Congonhas Airport in São Paulo, Brazil is using simple interior design in hopes of combating the spread of infectious diseases.
With some 10,000 people using the airport’s new parking facility on a daily basis, many of whom have compromised immune systems due to fatigue or stress, the airport is relying on a basic design choice to help reduce the odds of those travelers getting sick.
Conhongas Airport’s new parking development features copper finishes on many of its most commonly touched surfaces, such as handrails, elevator guardrails and countertops. Because copper is known to have antimicrobial properties, it is believed that adding copper finishes will greatly reduce the number of germs passed from passenger to passenger through contact with those surfaces.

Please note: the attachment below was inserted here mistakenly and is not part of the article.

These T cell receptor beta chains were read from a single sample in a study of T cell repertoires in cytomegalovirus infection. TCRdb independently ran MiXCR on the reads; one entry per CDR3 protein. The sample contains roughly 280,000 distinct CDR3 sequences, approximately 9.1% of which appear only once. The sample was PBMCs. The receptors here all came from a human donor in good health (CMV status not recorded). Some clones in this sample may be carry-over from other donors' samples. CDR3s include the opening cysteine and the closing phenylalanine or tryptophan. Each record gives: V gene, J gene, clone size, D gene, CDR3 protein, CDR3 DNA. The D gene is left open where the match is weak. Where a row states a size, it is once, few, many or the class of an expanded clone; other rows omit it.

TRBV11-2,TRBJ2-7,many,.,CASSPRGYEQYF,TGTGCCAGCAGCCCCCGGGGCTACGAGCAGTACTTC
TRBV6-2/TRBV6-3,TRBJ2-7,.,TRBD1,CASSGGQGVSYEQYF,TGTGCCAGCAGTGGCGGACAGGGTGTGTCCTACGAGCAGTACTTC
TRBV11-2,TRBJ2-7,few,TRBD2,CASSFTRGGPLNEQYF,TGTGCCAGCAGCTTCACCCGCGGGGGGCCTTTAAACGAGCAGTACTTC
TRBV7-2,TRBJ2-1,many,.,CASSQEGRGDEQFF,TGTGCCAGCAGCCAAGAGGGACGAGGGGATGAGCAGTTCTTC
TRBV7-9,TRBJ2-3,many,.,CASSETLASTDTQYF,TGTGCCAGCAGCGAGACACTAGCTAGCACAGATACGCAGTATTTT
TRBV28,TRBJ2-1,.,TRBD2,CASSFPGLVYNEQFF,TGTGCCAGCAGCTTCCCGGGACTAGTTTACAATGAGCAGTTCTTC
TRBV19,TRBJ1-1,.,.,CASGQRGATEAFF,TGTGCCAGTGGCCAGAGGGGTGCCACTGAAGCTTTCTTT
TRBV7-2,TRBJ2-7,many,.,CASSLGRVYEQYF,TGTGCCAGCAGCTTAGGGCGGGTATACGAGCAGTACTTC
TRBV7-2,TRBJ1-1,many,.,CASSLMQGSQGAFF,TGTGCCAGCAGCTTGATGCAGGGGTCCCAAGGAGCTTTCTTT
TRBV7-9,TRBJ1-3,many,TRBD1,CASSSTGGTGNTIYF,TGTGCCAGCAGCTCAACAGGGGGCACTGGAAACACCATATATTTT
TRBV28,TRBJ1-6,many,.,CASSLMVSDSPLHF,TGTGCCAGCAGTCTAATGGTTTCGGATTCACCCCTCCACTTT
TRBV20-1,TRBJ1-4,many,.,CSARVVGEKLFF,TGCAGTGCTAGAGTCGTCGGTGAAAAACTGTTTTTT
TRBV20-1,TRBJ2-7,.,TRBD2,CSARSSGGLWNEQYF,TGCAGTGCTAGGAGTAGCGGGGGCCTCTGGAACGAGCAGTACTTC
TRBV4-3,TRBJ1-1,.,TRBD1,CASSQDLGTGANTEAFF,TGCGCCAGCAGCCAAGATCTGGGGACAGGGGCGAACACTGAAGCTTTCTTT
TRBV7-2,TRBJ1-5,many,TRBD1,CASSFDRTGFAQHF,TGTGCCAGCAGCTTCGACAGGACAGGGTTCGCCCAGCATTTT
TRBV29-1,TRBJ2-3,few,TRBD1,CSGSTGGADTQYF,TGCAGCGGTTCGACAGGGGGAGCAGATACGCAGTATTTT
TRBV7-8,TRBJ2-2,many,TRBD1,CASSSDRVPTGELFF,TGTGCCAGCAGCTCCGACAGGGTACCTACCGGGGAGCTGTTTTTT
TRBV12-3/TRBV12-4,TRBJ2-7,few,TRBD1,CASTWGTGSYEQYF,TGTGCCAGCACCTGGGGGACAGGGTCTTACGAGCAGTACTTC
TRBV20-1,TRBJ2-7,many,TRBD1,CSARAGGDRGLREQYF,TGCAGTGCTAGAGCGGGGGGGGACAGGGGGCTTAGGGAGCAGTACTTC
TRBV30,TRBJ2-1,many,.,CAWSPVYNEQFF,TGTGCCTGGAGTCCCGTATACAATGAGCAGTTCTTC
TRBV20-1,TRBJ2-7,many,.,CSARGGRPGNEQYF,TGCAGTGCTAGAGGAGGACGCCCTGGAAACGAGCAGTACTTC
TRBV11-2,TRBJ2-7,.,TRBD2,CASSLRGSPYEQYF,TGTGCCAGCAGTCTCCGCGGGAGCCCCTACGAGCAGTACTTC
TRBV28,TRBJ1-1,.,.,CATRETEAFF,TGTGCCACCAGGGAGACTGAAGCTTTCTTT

Scientific research backs the airport’s decision. Copper and some alloys actually have antibacterial qualities.
After construction on the parking facility was completed, bacterial residue tests confirmed the impact of using copper finishes. While stainless steel touch surfaces have been shown to hold up to 800 colony-forming units, that number dropped to a mere 10 on similar surfaces with copper finishes.
As airports carry people from around the globe, the use of copper to help limit the spread of illness could make a massive difference in preventing illnesses from spreading to far-flung destinations.
With the findings in Conhongas Airport’s parking facility, copper could become commonplace in public spaces. Airports could obviously stand to benefit from finishing many surfaces with copper coatings, and the practice could easily be used in other locales ranging from shopping malls to health care facilities.
Adding to the allure is the fact that copper offers more than health benefits; it is also a sound aesthetic choice.
Should Conhongas Airport’s experiment show a marked improvement in curbing the spread of infectious diseases, the metal will undoubtedly become a true staple in such facilities, making places such as airports safer for all.